Notions such as service to people and the republic have become both novel and foreign. Perhaps, rather suitable for an idealist or worse for a political apparatchik to manipulate truth and fact towards fanciful alternative realities. The vision that South Africa requires cannot form or take root in this vortex of inaction and refusal to recommit to service of people and country. South Africans have no choice but to pick up the baton once more — and force those entrusted to lead to simply do the right thing.
This is not as simple as our desire and wish to have a better South Africa. It will require sacrifice, but more importantly, it will require South Africans to discard their sentimental notions and hopes of a freedom movement, and begin to imagine an alternative possibility of governance anchored on service to the people.
In many respects, the efforts will require mass mobilisation from street level into broader regional movements that begin to not only talk about the lived experience of people but also move towards meaningful and tactical action that makes a difference to that lived experience of people. The shift will require us not to simply talk about reforming our politics but rather about a wholesale realignment of our politics, and the underlying structures that have allowed us to stray so far from the constitutional aspiration of committing to improving the “quality of life of all citizens and free the potential of each person”.
The democratisation of the public square is the battle that South Africans must embrace. As we tackle broader issues in society, we can no longer look to moments such as the 10 February State of the Nation Address, but rather we need to begin to ourselves build “a united and democratic South Africa”.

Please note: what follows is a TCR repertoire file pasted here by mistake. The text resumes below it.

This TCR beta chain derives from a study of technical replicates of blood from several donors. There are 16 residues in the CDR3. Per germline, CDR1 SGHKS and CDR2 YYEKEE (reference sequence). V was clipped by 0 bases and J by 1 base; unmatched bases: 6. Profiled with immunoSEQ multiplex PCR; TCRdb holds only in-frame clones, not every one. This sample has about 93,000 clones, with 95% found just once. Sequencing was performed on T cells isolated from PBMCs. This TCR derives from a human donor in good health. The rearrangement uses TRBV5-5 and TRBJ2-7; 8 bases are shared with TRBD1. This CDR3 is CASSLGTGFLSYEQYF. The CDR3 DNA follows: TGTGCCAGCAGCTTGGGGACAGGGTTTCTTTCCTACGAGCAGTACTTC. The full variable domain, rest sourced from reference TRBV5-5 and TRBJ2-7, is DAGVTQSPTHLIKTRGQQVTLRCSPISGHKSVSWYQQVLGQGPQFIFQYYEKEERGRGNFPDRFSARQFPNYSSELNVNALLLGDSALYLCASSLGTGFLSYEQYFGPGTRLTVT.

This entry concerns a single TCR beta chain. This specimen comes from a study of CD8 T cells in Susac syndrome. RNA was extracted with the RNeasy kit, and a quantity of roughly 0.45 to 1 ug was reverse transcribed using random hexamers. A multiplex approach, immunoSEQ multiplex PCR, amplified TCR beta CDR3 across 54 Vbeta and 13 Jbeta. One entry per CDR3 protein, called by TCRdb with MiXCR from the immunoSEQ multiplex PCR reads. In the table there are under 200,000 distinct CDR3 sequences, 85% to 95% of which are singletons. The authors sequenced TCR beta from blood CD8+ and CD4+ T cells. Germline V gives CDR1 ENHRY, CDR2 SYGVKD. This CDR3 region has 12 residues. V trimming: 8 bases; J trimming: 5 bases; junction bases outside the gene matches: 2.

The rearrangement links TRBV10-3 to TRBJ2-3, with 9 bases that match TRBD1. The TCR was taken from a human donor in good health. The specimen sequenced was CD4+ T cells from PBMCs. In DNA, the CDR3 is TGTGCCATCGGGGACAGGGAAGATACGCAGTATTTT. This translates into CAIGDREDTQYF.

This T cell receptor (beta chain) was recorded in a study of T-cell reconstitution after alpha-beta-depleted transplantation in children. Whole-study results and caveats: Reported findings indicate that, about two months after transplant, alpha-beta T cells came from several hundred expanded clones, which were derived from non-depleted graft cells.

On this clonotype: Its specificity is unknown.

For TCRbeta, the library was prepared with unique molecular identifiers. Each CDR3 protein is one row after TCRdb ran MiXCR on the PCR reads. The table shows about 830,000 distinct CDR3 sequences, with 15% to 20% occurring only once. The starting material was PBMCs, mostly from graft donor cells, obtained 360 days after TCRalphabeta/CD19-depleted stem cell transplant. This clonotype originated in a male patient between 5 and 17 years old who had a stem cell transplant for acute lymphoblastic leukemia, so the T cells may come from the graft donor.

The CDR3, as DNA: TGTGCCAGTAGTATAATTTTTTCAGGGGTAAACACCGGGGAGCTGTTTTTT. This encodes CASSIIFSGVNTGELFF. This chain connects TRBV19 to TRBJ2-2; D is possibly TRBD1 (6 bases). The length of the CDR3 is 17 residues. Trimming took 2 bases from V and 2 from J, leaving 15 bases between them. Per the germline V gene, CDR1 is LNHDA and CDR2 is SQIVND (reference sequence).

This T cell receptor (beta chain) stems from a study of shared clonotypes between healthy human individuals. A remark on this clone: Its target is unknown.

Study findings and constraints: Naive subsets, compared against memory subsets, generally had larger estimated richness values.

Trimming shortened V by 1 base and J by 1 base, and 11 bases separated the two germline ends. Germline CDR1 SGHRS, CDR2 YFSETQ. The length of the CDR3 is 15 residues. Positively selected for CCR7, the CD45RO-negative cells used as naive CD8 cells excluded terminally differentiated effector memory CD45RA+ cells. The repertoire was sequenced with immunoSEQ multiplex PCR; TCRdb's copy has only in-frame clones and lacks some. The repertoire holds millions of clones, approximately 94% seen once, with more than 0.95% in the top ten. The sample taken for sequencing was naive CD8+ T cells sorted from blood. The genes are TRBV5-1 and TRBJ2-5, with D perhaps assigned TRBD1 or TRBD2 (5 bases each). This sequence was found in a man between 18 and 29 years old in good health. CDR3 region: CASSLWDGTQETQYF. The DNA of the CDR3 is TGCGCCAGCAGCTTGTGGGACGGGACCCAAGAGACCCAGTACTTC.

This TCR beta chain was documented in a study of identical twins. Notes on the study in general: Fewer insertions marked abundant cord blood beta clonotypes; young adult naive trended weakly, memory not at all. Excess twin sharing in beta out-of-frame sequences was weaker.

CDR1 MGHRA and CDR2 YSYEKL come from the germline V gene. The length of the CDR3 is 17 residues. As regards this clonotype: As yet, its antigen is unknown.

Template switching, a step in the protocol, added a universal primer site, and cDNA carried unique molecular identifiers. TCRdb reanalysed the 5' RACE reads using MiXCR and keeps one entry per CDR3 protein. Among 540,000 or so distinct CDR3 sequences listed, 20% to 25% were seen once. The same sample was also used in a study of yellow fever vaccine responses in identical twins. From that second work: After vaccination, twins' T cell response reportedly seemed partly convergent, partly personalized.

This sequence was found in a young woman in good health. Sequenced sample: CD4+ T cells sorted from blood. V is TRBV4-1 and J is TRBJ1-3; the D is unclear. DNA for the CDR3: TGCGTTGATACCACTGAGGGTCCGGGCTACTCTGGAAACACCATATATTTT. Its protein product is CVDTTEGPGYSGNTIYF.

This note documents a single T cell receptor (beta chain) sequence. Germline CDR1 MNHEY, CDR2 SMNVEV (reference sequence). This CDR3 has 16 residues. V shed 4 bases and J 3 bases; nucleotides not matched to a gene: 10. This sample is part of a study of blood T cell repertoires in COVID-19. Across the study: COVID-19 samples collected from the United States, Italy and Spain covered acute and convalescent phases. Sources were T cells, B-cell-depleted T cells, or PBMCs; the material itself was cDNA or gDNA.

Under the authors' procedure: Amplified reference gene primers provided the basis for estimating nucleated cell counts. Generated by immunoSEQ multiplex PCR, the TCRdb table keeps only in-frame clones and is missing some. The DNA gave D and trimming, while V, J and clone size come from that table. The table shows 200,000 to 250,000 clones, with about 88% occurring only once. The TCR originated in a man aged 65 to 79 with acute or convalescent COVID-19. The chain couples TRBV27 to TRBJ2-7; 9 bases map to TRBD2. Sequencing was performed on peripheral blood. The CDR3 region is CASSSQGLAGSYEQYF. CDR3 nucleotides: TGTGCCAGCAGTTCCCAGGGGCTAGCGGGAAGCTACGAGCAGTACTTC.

The Expert Panel appointed by President Matamela Cyril Ramaphosa into the July unrest quoted a faith-based leader who said “it is time for South Africans to accept that those who have must share with those who do not. It is that simple, really”.
South Africans are called in this moment not simply to acknowledge the dire circumstances millions live under, but rather to begin the meaningful work of addressing the structural, systemic and organisational issues that continue to perpetuate this unacceptable state.
Legislative reform of our electoral system will not be able to turn the tide. Efforts by government alone will not be able to achieve the far broader transformative work that is required to confront our collective challenges.
The first step must be — as South Africans have before battled for proper treatment for HIV treatment or demanding access to higher education — committing and re-establishing grassroots community action and activism. Activism that is not focused on singular objectives or polarised agendas, but rather activism that is focused on broad and inclusive social justice. This work requires all of us to commit to working far more and confronting and eradicating the polarising forces that will stand in our way. DM